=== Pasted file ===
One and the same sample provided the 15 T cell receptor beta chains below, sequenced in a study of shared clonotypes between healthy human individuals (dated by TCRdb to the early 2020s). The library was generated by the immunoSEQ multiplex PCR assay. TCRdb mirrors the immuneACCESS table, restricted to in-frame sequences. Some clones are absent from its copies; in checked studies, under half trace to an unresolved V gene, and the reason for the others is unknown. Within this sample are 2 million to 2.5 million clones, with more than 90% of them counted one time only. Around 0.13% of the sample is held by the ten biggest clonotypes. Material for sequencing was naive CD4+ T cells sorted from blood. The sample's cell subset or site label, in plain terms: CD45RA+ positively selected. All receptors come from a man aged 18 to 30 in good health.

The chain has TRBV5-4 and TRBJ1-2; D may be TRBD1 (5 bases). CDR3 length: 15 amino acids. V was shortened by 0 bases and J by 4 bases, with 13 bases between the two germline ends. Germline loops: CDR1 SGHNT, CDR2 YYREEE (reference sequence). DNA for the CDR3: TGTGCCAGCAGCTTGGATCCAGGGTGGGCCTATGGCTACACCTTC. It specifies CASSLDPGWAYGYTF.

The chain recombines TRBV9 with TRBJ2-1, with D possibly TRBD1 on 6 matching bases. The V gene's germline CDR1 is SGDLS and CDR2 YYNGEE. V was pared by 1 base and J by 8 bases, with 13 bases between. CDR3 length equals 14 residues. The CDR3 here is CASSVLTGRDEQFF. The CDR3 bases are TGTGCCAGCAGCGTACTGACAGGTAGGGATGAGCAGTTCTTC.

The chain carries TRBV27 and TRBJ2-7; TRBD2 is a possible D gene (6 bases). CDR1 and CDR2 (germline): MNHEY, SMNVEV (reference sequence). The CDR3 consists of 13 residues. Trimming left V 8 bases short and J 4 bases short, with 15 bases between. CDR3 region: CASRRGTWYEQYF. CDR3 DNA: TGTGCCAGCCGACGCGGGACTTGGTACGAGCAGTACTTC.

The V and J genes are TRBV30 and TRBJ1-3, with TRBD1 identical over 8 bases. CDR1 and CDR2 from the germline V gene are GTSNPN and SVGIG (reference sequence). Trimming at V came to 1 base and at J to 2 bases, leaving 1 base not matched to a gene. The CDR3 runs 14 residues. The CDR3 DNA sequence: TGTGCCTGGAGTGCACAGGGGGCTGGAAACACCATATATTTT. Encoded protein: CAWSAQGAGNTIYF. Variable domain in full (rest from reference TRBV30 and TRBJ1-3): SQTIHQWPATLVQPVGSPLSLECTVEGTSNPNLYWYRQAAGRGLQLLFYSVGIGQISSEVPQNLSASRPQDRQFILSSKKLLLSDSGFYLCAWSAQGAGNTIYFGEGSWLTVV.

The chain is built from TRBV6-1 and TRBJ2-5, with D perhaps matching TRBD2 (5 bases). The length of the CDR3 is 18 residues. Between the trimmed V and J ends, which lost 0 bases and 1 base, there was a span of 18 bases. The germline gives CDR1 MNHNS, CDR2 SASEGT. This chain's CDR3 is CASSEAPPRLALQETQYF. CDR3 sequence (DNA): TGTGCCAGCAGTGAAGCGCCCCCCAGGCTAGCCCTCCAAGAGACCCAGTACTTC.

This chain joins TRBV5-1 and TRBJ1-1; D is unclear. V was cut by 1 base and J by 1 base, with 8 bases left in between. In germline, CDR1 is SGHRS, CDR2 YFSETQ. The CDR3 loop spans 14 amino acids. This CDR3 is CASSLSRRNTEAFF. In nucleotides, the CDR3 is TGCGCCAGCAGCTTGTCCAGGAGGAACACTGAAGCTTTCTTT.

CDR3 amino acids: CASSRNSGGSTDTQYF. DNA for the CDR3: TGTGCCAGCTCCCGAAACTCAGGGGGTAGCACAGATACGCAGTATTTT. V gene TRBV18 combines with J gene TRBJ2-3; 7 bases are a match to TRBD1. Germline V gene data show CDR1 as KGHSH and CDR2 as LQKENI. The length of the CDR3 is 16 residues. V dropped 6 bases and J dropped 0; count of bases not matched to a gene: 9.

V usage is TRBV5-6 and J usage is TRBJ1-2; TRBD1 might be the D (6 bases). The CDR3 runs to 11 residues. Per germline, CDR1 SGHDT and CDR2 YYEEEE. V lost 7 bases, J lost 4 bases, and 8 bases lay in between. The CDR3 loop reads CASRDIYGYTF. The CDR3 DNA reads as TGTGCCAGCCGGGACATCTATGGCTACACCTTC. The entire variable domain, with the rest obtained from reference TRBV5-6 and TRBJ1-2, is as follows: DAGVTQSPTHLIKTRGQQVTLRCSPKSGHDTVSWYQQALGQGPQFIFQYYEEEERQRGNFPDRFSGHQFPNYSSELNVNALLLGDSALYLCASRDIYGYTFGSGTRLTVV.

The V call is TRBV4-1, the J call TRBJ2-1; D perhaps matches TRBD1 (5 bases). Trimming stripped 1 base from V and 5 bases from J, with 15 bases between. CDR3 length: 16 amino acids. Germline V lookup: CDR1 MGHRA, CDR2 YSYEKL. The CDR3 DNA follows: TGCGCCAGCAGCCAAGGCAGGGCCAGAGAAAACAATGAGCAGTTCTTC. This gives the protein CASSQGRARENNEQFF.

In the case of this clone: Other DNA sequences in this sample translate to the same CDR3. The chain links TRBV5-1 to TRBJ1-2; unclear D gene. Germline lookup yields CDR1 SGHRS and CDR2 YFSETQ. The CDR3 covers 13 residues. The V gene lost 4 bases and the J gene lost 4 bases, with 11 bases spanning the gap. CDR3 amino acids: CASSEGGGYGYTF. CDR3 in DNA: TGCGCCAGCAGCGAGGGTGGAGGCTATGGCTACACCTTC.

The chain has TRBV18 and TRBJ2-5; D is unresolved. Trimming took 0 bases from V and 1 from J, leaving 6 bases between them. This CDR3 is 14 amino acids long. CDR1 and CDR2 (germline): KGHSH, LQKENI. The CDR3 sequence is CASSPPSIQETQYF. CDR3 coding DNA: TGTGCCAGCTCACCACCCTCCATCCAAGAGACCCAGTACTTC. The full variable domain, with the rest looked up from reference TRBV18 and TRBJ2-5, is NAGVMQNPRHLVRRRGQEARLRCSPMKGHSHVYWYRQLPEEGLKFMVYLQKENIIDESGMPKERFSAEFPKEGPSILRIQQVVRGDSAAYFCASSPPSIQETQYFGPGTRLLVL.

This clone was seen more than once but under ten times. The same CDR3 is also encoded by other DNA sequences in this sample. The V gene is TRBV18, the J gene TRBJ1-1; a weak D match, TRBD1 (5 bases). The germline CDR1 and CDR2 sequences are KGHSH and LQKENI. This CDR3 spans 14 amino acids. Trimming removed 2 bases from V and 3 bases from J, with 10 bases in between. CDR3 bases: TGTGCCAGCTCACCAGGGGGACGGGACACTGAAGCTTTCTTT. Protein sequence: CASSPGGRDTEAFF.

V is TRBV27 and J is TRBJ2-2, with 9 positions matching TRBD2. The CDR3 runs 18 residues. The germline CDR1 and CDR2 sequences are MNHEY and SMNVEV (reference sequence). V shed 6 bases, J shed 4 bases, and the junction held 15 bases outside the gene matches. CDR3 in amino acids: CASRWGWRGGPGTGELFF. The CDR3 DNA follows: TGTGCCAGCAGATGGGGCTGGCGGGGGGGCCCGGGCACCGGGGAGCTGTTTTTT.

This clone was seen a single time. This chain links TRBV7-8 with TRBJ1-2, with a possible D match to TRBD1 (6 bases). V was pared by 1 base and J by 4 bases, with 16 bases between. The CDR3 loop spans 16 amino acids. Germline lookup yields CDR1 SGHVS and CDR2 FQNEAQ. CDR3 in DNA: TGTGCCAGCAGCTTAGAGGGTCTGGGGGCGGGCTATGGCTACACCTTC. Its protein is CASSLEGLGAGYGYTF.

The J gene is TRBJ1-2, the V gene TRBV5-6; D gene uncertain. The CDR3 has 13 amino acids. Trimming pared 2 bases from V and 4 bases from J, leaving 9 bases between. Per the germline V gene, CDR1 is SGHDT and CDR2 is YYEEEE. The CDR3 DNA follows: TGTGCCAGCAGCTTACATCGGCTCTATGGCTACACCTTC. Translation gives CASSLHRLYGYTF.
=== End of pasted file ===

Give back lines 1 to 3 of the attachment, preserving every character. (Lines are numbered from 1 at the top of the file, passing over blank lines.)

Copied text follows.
One and the same sample provided the 15 T cell receptor beta chains below, sequenced in a study of shared clonotypes between healthy human individuals (dated by TCRdb to the early 2020s). The library was generated by the immunoSEQ multiplex PCR assay. TCRdb mirrors the immuneACCESS table, restricted to in-frame sequences. Some clones are absent from its copies; in checked studies, under half trace to an unresolved V gene, and the reason for the others is unknown. Within this sample are 2 million to 2.5 million clones, with more than 90% of them counted one time only. Around 0.13% of the sample is held by the ten biggest clonotypes. Material for sequencing was naive CD4+ T cells sorted from blood. The sample's cell subset or site label, in plain terms: CD45RA+ positively selected. All receptors come from a man aged 18 to 30 in good health.

The chain has TRBV5-4 and TRBJ1-2; D may be TRBD1 (5 bases). CDR3 length: 15 amino acids. V was shortened by 0 bases and J by 4 bases, with 13 bases between the two germline ends. Germline loops: CDR1 SGHNT, CDR2 YYREEE (reference sequence). DNA for the CDR3: TGTGCCAGCAGCTTGGATCCAGGGTGGGCCTATGGCTACACCTTC. It specifies CASSLDPGWAYGYTF.

The chain recombines TRBV9 with TRBJ2-1, with D possibly TRBD1 on 6 matching bases. The V gene's germline CDR1 is SGDLS and CDR2 YYNGEE. V was pared by 1 base and J by 8 bases, with 13 bases between. CDR3 length equals 14 residues. The CDR3 here is CASSVLTGRDEQFF. The CDR3 bases are TGTGCCAGCAGCGTACTGACAGGTAGGGATGAGCAGTTCTTC.